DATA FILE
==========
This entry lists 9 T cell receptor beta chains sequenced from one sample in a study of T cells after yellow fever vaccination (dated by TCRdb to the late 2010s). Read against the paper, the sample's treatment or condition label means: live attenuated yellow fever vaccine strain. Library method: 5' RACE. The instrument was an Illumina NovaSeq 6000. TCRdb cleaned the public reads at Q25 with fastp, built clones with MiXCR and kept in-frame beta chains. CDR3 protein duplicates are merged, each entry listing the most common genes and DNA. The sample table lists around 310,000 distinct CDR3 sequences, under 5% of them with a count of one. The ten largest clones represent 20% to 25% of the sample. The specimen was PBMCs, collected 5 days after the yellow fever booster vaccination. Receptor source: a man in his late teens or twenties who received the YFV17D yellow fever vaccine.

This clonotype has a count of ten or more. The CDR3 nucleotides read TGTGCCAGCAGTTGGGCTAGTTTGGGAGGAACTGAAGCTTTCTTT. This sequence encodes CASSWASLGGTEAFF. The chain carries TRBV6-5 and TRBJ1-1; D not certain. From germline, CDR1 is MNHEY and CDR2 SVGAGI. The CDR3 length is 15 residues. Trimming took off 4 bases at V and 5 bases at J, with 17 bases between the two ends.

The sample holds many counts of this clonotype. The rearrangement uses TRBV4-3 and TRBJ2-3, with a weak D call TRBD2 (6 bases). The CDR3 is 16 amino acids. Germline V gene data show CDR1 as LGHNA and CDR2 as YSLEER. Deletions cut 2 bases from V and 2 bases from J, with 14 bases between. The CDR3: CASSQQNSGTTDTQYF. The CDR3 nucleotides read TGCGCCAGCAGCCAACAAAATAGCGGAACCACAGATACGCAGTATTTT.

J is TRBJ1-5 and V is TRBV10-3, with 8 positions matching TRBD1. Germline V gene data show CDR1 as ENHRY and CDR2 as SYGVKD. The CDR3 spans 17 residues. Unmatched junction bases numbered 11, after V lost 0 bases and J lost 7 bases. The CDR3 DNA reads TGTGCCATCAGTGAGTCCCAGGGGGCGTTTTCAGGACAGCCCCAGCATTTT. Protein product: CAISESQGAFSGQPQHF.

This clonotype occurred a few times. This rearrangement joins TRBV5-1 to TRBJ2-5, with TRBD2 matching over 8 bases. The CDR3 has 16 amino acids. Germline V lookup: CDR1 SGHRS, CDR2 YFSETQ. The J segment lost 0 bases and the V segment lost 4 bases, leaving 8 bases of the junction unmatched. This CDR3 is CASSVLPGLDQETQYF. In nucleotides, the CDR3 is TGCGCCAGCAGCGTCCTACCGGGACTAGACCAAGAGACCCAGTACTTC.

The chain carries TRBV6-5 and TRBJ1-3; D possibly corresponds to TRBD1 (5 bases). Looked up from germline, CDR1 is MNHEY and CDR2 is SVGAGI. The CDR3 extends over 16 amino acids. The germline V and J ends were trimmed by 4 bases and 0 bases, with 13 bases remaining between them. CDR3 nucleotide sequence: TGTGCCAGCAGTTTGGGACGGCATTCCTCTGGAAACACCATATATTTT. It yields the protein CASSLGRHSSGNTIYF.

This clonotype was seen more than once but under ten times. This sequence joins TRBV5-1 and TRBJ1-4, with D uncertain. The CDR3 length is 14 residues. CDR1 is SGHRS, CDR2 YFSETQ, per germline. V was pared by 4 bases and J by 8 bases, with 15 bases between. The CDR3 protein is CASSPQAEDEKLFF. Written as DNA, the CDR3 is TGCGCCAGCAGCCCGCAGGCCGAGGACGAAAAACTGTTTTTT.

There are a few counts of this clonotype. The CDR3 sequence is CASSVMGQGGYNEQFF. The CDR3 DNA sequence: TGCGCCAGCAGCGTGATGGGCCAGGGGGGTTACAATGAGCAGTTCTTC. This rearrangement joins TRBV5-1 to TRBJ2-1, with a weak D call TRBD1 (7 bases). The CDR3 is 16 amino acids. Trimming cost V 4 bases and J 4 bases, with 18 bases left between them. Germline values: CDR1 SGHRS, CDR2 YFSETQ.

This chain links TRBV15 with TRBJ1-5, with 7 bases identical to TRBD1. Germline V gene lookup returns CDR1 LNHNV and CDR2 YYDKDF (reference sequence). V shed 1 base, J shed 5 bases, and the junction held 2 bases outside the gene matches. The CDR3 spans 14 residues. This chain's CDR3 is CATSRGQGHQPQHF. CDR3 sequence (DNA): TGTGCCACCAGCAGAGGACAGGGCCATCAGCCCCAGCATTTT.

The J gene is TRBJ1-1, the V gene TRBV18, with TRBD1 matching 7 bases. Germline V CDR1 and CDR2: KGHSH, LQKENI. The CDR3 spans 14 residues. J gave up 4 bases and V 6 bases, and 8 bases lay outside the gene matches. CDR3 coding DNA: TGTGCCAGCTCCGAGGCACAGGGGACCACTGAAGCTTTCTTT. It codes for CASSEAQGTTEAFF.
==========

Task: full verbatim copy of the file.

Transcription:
This entry lists 9 T cell receptor beta chains sequenced from one sample in a study of T cells after yellow fever vaccination (dated by TCRdb to the late 2010s). Read against the paper, the sample's treatment or condition label means: live attenuated yellow fever vaccine strain. Library method: 5' RACE. The instrument was an Illumina NovaSeq 6000. TCRdb cleaned the public reads at Q25 with fastp, built clones with MiXCR and kept in-frame beta chains. CDR3 protein duplicates are merged, each entry listing the most common genes and DNA. The sample table lists around 310,000 distinct CDR3 sequences, under 5% of them with a count of one. The ten largest clones represent 20% to 25% of the sample. The specimen was PBMCs, collected 5 days after the yellow fever booster vaccination. Receptor source: a man in his late teens or twenties who received the YFV17D yellow fever vaccine.

This clonotype has a count of ten or more. The CDR3 nucleotides read TGTGCCAGCAGTTGGGCTAGTTTGGGAGGAACTGAAGCTTTCTTT. This sequence encodes CASSWASLGGTEAFF. The chain carries TRBV6-5 and TRBJ1-1; D not certain. From germline, CDR1 is MNHEY and CDR2 SVGAGI. The CDR3 length is 15 residues. Trimming took off 4 bases at V and 5 bases at J, with 17 bases between the two ends.

The sample holds many counts of this clonotype. The rearrangement uses TRBV4-3 and TRBJ2-3, with a weak D call TRBD2 (6 bases). The CDR3 is 16 amino acids. Germline V gene data show CDR1 as LGHNA and CDR2 as YSLEER. Deletions cut 2 bases from V and 2 bases from J, with 14 bases between. The CDR3: CASSQQNSGTTDTQYF. The CDR3 nucleotides read TGCGCCAGCAGCCAACAAAATAGCGGAACCACAGATACGCAGTATTTT.

J is TRBJ1-5 and V is TRBV10-3, with 8 positions matching TRBD1. Germline V gene data show CDR1 as ENHRY and CDR2 as SYGVKD. The CDR3 spans 17 residues. Unmatched junction bases numbered 11, after V lost 0 bases and J lost 7 bases. The CDR3 DNA reads TGTGCCATCAGTGAGTCCCAGGGGGCGTTTTCAGGACAGCCCCAGCATTTT. Protein product: CAISESQGAFSGQPQHF.

This clonotype occurred a few times. This rearrangement joins TRBV5-1 to TRBJ2-5, with TRBD2 matching over 8 bases. The CDR3 has 16 amino acids. Germline V lookup: CDR1 SGHRS, CDR2 YFSETQ. The J segment lost 0 bases and the V segment lost 4 bases, leaving 8 bases of the junction unmatched. This CDR3 is CASSVLPGLDQETQYF. In nucleotides, the CDR3 is TGCGCCAGCAGCGTCCTACCGGGACTAGACCAAGAGACCCAGTACTTC.

The chain carries TRBV6-5 and TRBJ1-3; D possibly corresponds to TRBD1 (5 bases). Looked up from germline, CDR1 is MNHEY and CDR2 is SVGAGI. The CDR3 extends over 16 amino acids. The germline V and J ends were trimmed by 4 bases and 0 bases, with 13 bases remaining between them. CDR3 nucleotide sequence: TGTGCCAGCAGTTTGGGACGGCATTCCTCTGGAAACACCATATATTTT. It yields the protein CASSLGRHSSGNTIYF.

This clonotype was seen more than once but under ten times. This sequence joins TRBV5-1 and TRBJ1-4, with D uncertain. The CDR3 length is 14 residues. CDR1 is SGHRS, CDR2 YFSETQ, per germline. V was pared by 4 bases and J by 8 bases, with 15 bases between. The CDR3 protein is CASSPQAEDEKLFF. Written as DNA, the CDR3 is TGCGCCAGCAGCCCGCAGGCCGAGGACGAAAAACTGTTTTTT.

There are a few counts of this clonotype. The CDR3 sequence is CASSVMGQGGYNEQFF. The CDR3 DNA sequence: TGCGCCAGCAGCGTGATGGGCCAGGGGGGTTACAATGAGCAGTTCTTC. This rearrangement joins TRBV5-1 to TRBJ2-1, with a weak D call TRBD1 (7 bases). The CDR3 is 16 amino acids. Trimming cost V 4 bases and J 4 bases, with 18 bases left between them. Germline values: CDR1 SGHRS, CDR2 YFSETQ.

This chain links TRBV15 with TRBJ1-5, with 7 bases identical to TRBD1. Germline V gene lookup returns CDR1 LNHNV and CDR2 YYDKDF (reference sequence). V shed 1 base, J shed 5 bases, and the junction held 2 bases outside the gene matches. The CDR3 spans 14 residues. This chain's CDR3 is CATSRGQGHQPQHF. CDR3 sequence (DNA): TGTGCCACCAGCAGAGGACAGGGCCATCAGCCCCAGCATTTT.

The J gene is TRBJ1-1, the V gene TRBV18, with TRBD1 matching 7 bases. Germline V CDR1 and CDR2: KGHSH, LQKENI. The CDR3 spans 14 residues. J gave up 4 bases and V 6 bases, and 8 bases lay outside the gene matches. CDR3 coding DNA: TGTGCCAGCTCCGAGGCACAGGGGACCACTGAAGCTTTCTTT. It codes for CASSEAQGTTEAFF.